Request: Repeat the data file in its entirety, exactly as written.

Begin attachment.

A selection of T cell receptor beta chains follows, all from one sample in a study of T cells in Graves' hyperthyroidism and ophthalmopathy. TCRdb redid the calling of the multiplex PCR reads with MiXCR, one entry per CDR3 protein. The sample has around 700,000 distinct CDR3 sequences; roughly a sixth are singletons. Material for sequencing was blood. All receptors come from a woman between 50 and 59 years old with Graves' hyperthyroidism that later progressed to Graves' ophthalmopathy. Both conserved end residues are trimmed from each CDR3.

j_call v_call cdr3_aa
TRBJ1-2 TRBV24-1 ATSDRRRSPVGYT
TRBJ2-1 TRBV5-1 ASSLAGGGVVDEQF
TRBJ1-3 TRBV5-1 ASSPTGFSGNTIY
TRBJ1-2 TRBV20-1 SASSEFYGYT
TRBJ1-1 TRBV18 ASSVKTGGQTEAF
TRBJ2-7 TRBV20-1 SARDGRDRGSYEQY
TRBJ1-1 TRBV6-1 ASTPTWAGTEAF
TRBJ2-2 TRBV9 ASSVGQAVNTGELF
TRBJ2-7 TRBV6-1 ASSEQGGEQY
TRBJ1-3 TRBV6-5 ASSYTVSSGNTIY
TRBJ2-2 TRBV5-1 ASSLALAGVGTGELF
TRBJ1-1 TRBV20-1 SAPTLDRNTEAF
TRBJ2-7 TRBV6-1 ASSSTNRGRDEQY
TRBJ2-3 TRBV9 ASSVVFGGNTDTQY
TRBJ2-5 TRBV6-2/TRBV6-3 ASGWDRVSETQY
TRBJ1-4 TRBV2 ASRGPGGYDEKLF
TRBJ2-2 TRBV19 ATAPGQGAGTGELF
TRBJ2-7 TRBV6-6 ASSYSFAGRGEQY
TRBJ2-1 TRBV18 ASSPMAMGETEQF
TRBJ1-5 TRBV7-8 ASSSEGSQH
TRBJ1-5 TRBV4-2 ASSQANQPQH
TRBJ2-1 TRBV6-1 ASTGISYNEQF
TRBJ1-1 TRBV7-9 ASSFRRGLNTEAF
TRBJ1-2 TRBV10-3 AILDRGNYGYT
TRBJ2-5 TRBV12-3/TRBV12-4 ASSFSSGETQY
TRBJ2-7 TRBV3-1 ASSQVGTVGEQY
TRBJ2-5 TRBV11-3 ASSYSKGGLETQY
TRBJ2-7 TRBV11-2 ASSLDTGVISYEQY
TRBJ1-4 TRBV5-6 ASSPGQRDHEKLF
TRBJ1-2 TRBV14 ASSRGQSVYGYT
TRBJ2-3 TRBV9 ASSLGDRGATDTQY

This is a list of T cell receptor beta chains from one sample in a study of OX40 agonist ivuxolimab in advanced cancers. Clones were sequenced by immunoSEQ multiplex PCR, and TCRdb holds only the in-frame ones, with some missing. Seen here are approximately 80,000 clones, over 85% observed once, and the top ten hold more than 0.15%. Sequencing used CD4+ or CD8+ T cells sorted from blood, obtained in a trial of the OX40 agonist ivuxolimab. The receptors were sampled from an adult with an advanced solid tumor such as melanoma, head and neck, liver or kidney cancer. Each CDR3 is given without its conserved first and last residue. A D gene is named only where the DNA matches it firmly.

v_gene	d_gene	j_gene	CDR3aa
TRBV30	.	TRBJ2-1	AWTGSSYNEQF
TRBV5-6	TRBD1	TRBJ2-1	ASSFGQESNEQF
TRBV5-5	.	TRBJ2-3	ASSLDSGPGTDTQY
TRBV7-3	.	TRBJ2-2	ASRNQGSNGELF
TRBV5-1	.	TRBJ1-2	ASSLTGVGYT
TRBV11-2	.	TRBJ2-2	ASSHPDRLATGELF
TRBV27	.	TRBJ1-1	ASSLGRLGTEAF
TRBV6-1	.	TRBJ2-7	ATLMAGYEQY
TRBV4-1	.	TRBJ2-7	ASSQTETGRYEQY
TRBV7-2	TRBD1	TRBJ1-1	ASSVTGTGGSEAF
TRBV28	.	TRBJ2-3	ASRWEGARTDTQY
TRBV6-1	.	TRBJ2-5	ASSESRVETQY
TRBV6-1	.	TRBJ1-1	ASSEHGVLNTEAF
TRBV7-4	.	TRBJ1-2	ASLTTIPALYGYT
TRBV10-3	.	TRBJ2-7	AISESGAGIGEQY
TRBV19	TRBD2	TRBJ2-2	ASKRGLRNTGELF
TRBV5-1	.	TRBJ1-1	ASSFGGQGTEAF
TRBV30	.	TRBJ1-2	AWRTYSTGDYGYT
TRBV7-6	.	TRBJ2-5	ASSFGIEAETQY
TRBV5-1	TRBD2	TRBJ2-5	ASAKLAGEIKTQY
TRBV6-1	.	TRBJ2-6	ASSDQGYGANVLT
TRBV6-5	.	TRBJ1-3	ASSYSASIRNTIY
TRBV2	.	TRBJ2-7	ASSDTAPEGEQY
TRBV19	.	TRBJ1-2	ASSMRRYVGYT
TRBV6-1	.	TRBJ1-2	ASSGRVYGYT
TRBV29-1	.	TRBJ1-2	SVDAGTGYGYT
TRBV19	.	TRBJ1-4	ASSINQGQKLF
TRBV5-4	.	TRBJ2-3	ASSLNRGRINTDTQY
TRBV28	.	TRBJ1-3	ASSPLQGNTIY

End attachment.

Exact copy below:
A selection of T cell receptor beta chains follows, all from one sample in a study of T cells in Graves' hyperthyroidism and ophthalmopathy. TCRdb redid the calling of the multiplex PCR reads with MiXCR, one entry per CDR3 protein. The sample has around 700,000 distinct CDR3 sequences; roughly a sixth are singletons. Material for sequencing was blood. All receptors come from a woman between 50 and 59 years old with Graves' hyperthyroidism that later progressed to Graves' ophthalmopathy. Both conserved end residues are trimmed from each CDR3.

j_call v_call cdr3_aa
TRBJ1-2 TRBV24-1 ATSDRRRSPVGYT
TRBJ2-1 TRBV5-1 ASSLAGGGVVDEQF
TRBJ1-3 TRBV5-1 ASSPTGFSGNTIY
TRBJ1-2 TRBV20-1 SASSEFYGYT
TRBJ1-1 TRBV18 ASSVKTGGQTEAF
TRBJ2-7 TRBV20-1 SARDGRDRGSYEQY
TRBJ1-1 TRBV6-1 ASTPTWAGTEAF
TRBJ2-2 TRBV9 ASSVGQAVNTGELF
TRBJ2-7 TRBV6-1 ASSEQGGEQY
TRBJ1-3 TRBV6-5 ASSYTVSSGNTIY
TRBJ2-2 TRBV5-1 ASSLALAGVGTGELF
TRBJ1-1 TRBV20-1 SAPTLDRNTEAF
TRBJ2-7 TRBV6-1 ASSSTNRGRDEQY
TRBJ2-3 TRBV9 ASSVVFGGNTDTQY
TRBJ2-5 TRBV6-2/TRBV6-3 ASGWDRVSETQY
TRBJ1-4 TRBV2 ASRGPGGYDEKLF
TRBJ2-2 TRBV19 ATAPGQGAGTGELF
TRBJ2-7 TRBV6-6 ASSYSFAGRGEQY
TRBJ2-1 TRBV18 ASSPMAMGETEQF
TRBJ1-5 TRBV7-8 ASSSEGSQH
TRBJ1-5 TRBV4-2 ASSQANQPQH
TRBJ2-1 TRBV6-1 ASTGISYNEQF
TRBJ1-1 TRBV7-9 ASSFRRGLNTEAF
TRBJ1-2 TRBV10-3 AILDRGNYGYT
TRBJ2-5 TRBV12-3/TRBV12-4 ASSFSSGETQY
TRBJ2-7 TRBV3-1 ASSQVGTVGEQY
TRBJ2-5 TRBV11-3 ASSYSKGGLETQY
TRBJ2-7 TRBV11-2 ASSLDTGVISYEQY
TRBJ1-4 TRBV5-6 ASSPGQRDHEKLF
TRBJ1-2 TRBV14 ASSRGQSVYGYT
TRBJ2-3 TRBV9 ASSLGDRGATDTQY

This is a list of T cell receptor beta chains from one sample in a study of OX40 agonist ivuxolimab in advanced cancers. Clones were sequenced by immunoSEQ multiplex PCR, and TCRdb holds only the in-frame ones, with some missing. Seen here are approximately 80,000 clones, over 85% observed once, and the top ten hold more than 0.15%. Sequencing used CD4+ or CD8+ T cells sorted from blood, obtained in a trial of the OX40 agonist ivuxolimab. The receptors were sampled from an adult with an advanced solid tumor such as melanoma, head and neck, liver or kidney cancer. Each CDR3 is given without its conserved first and last residue. A D gene is named only where the DNA matches it firmly.

v_gene	d_gene	j_gene	CDR3aa
TRBV30	.	TRBJ2-1	AWTGSSYNEQF
TRBV5-6	TRBD1	TRBJ2-1	ASSFGQESNEQF
TRBV5-5	.	TRBJ2-3	ASSLDSGPGTDTQY
TRBV7-3	.	TRBJ2-2	ASRNQGSNGELF
TRBV5-1	.	TRBJ1-2	ASSLTGVGYT
TRBV11-2	.	TRBJ2-2	ASSHPDRLATGELF
TRBV27	.	TRBJ1-1	ASSLGRLGTEAF
TRBV6-1	.	TRBJ2-7	ATLMAGYEQY
TRBV4-1	.	TRBJ2-7	ASSQTETGRYEQY
TRBV7-2	TRBD1	TRBJ1-1	ASSVTGTGGSEAF
TRBV28	.	TRBJ2-3	ASRWEGARTDTQY
TRBV6-1	.	TRBJ2-5	ASSESRVETQY
TRBV6-1	.	TRBJ1-1	ASSEHGVLNTEAF
TRBV7-4	.	TRBJ1-2	ASLTTIPALYGYT
TRBV10-3	.	TRBJ2-7	AISESGAGIGEQY
TRBV19	TRBD2	TRBJ2-2	ASKRGLRNTGELF
TRBV5-1	.	TRBJ1-1	ASSFGGQGTEAF
TRBV30	.	TRBJ1-2	AWRTYSTGDYGYT
TRBV7-6	.	TRBJ2-5	ASSFGIEAETQY
TRBV5-1	TRBD2	TRBJ2-5	ASAKLAGEIKTQY
TRBV6-1	.	TRBJ2-6	ASSDQGYGANVLT
TRBV6-5	.	TRBJ1-3	ASSYSASIRNTIY
TRBV2	.	TRBJ2-7	ASSDTAPEGEQY
TRBV19	.	TRBJ1-2	ASSMRRYVGYT
TRBV6-1	.	TRBJ1-2	ASSGRVYGYT
TRBV29-1	.	TRBJ1-2	SVDAGTGYGYT
TRBV19	.	TRBJ1-4	ASSINQGQKLF
TRBV5-4	.	TRBJ2-3	ASSLNRGRINTDTQY
TRBV28	.	TRBJ1-3	ASSPLQGNTIY